The first time I experimented with meal plans was during my college days. It was 2 months out from spring break and I started following the Slim Fast plan. A shake for breakfast, a shake for lunch, sensible dinner, and maybe and apple or some celery and carrots  during the day. It was not too dreadful, other than the fact that I was starving all the time. I really liked the chocolate shakes and it satisfied my sweet tooth.

I adhered to this for a few weeks like a pro. I was even getting super intense workouts in with my strength coach. (On a side note being a college athlete and trying to do this was one of the least smart choices I ever did make in relation to eating). I was losing weight, feeling great, getting compliments, low on energy, stressing about food, and counting down the seconds until my next meal. Then one day I went out to lunch with some friends and had a mini breakdown inside my head. What am I going to eat now turned into what am I going to eat for the rest of my life. I can’t keep buying these shakes forever! And this is exactly what meal plans do to us.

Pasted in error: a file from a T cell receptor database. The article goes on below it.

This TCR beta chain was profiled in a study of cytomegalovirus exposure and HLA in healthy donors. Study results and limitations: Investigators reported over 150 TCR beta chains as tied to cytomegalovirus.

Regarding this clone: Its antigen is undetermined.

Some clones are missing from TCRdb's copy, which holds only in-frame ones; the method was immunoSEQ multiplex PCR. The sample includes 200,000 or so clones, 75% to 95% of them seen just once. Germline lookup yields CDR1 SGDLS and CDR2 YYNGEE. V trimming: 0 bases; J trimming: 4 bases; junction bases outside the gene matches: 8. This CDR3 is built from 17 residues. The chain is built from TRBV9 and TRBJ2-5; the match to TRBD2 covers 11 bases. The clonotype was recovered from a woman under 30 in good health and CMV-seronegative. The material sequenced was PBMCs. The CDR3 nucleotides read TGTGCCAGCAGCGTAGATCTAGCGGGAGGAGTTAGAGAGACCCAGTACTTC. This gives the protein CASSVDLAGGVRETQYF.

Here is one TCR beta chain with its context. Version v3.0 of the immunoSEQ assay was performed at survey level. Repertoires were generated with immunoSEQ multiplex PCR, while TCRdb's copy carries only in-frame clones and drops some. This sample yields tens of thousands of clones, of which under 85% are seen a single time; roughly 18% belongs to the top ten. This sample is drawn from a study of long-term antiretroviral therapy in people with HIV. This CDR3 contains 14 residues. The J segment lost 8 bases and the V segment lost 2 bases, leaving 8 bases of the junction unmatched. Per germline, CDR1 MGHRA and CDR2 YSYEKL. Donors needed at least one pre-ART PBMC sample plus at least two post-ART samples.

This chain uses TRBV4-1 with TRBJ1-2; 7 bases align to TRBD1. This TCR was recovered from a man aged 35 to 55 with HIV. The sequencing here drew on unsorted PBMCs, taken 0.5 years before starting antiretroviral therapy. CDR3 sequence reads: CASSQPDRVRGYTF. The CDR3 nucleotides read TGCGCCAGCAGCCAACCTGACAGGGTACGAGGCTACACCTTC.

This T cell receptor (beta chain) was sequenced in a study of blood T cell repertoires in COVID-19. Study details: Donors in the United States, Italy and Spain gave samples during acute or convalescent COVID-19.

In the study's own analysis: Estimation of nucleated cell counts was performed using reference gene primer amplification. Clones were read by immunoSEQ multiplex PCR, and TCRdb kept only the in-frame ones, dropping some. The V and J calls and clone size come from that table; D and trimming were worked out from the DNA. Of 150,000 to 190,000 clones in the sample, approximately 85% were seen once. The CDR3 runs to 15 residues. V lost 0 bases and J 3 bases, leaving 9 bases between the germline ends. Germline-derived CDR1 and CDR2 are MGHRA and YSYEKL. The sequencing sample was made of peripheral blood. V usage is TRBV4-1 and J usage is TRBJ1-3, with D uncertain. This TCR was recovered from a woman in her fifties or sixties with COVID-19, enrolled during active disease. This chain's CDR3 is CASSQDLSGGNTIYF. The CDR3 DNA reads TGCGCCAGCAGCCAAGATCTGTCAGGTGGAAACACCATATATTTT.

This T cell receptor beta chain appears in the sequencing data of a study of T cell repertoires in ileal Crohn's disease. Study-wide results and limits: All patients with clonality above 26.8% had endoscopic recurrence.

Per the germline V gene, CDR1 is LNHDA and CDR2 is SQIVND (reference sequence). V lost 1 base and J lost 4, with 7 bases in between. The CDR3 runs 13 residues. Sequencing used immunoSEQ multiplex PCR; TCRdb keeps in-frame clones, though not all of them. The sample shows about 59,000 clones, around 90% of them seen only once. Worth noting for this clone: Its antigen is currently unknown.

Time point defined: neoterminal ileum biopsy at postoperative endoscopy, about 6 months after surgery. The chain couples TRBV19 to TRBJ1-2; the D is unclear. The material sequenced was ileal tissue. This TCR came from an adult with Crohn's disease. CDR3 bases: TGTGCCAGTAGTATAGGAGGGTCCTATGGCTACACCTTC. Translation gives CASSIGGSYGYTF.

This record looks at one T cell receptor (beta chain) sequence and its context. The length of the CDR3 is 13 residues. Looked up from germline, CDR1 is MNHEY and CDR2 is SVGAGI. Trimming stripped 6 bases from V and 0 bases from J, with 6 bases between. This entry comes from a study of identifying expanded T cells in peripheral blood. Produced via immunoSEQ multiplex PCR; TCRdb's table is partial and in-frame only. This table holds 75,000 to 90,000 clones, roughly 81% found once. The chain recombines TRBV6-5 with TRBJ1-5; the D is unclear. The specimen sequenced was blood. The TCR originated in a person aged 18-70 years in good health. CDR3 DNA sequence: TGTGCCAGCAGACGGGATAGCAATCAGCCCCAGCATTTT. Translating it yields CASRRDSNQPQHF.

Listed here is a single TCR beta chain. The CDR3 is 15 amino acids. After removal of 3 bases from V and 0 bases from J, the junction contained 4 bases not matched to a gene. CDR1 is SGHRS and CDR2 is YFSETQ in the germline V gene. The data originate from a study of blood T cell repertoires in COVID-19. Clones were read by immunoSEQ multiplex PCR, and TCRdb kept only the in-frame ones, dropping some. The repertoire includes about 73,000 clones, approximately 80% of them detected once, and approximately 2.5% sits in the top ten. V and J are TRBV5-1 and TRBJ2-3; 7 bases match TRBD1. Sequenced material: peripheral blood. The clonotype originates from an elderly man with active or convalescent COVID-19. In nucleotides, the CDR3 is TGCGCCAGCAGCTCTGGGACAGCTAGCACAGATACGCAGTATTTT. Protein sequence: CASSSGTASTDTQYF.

They keep us dependent and ignorant about our own bodies.

One of the worst things about meal plans is trying to keep it up and trying to be social at the same time. Even if you can, and want to be on a meal plan most days of the week, what happens when you go out to dinner? To a friends birthday party? Your aunts house for dinner? Ice cream with your kids?

What do you do when the meal plan does not tell you what to eat? One of the most common themes I come across is that people get scared when they are left on their own, without anyone to tell them exactly what to eat, or what rules to follow. They fear they will mess and ruin their diet all together. You know what? Messing up on our diets is not the end of the world. It is actually feedback for ourselves now and in the future. Messing up is good because it lets us know what does not work.

It takes away our responsibility completely and does not help us learn about ourselves. 

The fear is, when we are not following a diet, created by someone else, we have to take full responsibility if and when we are more indulgent than we would like to be. And it will happen, its called life. When we have a meal plan or a specific diet, we can blame the program or the person who created the plan for us. When we learn to create our own rules when it comes to eating, we have to take full responsibility. And that can be tough sometimes.